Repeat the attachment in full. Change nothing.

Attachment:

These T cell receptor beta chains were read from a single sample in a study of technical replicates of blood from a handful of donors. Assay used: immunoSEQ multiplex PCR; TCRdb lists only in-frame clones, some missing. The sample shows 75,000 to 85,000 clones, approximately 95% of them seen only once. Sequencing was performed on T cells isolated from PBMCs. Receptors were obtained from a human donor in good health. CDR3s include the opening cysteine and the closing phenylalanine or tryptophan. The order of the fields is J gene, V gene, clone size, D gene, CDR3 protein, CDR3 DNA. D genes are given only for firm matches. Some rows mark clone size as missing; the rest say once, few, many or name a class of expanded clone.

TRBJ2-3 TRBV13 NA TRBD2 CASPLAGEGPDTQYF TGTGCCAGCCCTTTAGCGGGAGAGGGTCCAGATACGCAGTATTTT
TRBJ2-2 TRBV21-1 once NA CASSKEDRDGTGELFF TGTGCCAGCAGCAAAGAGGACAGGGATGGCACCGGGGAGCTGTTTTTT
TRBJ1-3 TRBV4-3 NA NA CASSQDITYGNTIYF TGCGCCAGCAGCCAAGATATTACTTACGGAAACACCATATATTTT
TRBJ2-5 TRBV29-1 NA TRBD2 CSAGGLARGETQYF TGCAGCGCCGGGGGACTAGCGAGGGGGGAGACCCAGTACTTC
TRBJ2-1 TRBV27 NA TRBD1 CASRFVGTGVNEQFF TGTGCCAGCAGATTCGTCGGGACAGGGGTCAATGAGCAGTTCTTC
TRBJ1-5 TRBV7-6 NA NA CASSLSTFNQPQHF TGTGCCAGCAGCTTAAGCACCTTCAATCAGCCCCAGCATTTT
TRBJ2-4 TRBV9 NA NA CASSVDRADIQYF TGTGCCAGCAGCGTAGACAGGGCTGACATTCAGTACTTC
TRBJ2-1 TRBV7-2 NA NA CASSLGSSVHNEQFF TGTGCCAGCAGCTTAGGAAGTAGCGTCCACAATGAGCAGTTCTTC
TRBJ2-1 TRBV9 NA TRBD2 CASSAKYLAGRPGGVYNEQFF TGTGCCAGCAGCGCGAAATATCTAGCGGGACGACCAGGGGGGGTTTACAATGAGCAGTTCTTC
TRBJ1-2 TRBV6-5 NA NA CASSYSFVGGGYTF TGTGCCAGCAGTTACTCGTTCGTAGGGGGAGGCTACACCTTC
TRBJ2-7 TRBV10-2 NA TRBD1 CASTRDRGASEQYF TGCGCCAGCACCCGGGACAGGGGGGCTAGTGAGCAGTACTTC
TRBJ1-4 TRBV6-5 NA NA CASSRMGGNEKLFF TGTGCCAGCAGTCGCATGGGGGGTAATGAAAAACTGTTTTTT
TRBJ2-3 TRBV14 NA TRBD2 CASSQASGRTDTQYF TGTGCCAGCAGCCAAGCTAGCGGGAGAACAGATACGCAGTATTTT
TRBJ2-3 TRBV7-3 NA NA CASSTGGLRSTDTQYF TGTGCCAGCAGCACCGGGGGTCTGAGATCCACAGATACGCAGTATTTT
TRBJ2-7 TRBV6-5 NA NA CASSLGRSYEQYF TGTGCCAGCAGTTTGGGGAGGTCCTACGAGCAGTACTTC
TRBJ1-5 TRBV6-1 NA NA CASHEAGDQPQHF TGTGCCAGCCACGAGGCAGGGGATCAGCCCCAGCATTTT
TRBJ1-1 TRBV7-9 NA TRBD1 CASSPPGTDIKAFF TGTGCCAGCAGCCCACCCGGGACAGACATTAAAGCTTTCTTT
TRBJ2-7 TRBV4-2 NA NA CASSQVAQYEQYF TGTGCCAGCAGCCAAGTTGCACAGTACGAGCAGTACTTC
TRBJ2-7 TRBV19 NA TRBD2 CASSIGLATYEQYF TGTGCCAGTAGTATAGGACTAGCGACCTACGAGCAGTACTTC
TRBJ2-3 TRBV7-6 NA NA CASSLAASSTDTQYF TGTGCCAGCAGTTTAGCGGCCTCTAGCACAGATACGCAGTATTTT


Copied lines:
These T cell receptor beta chains were read from a single sample in a study of technical replicates of blood from a handful of donors. Assay used: immunoSEQ multiplex PCR; TCRdb lists only in-frame clones, some missing. The sample shows 75,000 to 85,000 clones, approximately 95% of them seen only once. Sequencing was performed on T cells isolated from PBMCs. Receptors were obtained from a human donor in good health. CDR3s include the opening cysteine and the closing phenylalanine or tryptophan. The order of the fields is J gene, V gene, clone size, D gene, CDR3 protein, CDR3 DNA. D genes are given only for firm matches. Some rows mark clone size as missing; the rest say once, few, many or name a class of expanded clone.

TRBJ2-3 TRBV13 NA TRBD2 CASPLAGEGPDTQYF TGTGCCAGCCCTTTAGCGGGAGAGGGTCCAGATACGCAGTATTTT
TRBJ2-2 TRBV21-1 once NA CASSKEDRDGTGELFF TGTGCCAGCAGCAAAGAGGACAGGGATGGCACCGGGGAGCTGTTTTTT
TRBJ1-3 TRBV4-3 NA NA CASSQDITYGNTIYF TGCGCCAGCAGCCAAGATATTACTTACGGAAACACCATATATTTT
TRBJ2-5 TRBV29-1 NA TRBD2 CSAGGLARGETQYF TGCAGCGCCGGGGGACTAGCGAGGGGGGAGACCCAGTACTTC
TRBJ2-1 TRBV27 NA TRBD1 CASRFVGTGVNEQFF TGTGCCAGCAGATTCGTCGGGACAGGGGTCAATGAGCAGTTCTTC
TRBJ1-5 TRBV7-6 NA NA CASSLSTFNQPQHF TGTGCCAGCAGCTTAAGCACCTTCAATCAGCCCCAGCATTTT
TRBJ2-4 TRBV9 NA NA CASSVDRADIQYF TGTGCCAGCAGCGTAGACAGGGCTGACATTCAGTACTTC
TRBJ2-1 TRBV7-2 NA NA CASSLGSSVHNEQFF TGTGCCAGCAGCTTAGGAAGTAGCGTCCACAATGAGCAGTTCTTC
TRBJ2-1 TRBV9 NA TRBD2 CASSAKYLAGRPGGVYNEQFF TGTGCCAGCAGCGCGAAATATCTAGCGGGACGACCAGGGGGGGTTTACAATGAGCAGTTCTTC
TRBJ1-2 TRBV6-5 NA NA CASSYSFVGGGYTF TGTGCCAGCAGTTACTCGTTCGTAGGGGGAGGCTACACCTTC
TRBJ2-7 TRBV10-2 NA TRBD1 CASTRDRGASEQYF TGCGCCAGCACCCGGGACAGGGGGGCTAGTGAGCAGTACTTC
TRBJ1-4 TRBV6-5 NA NA CASSRMGGNEKLFF TGTGCCAGCAGTCGCATGGGGGGTAATGAAAAACTGTTTTTT
TRBJ2-3 TRBV14 NA TRBD2 CASSQASGRTDTQYF TGTGCCAGCAGCCAAGCTAGCGGGAGAACAGATACGCAGTATTTT
TRBJ2-3 TRBV7-3 NA NA CASSTGGLRSTDTQYF TGTGCCAGCAGCACCGGGGGTCTGAGATCCACAGATACGCAGTATTTT
TRBJ2-7 TRBV6-5 NA NA CASSLGRSYEQYF TGTGCCAGCAGTTTGGGGAGGTCCTACGAGCAGTACTTC
TRBJ1-5 TRBV6-1 NA NA CASHEAGDQPQHF TGTGCCAGCCACGAGGCAGGGGATCAGCCCCAGCATTTT
TRBJ1-1 TRBV7-9 NA TRBD1 CASSPPGTDIKAFF TGTGCCAGCAGCCCACCCGGGACAGACATTAAAGCTTTCTTT
TRBJ2-7 TRBV4-2 NA NA CASSQVAQYEQYF TGTGCCAGCAGCCAAGTTGCACAGTACGAGCAGTACTTC
TRBJ2-7 TRBV19 NA TRBD2 CASSIGLATYEQYF TGTGCCAGTAGTATAGGACTAGCGACCTACGAGCAGTACTTC
TRBJ2-3 TRBV7-6 NA NA CASSLAASSTDTQYF TGTGCCAGCAGTTTAGCGGCCTCTAGCACAGATACGCAGTATTTT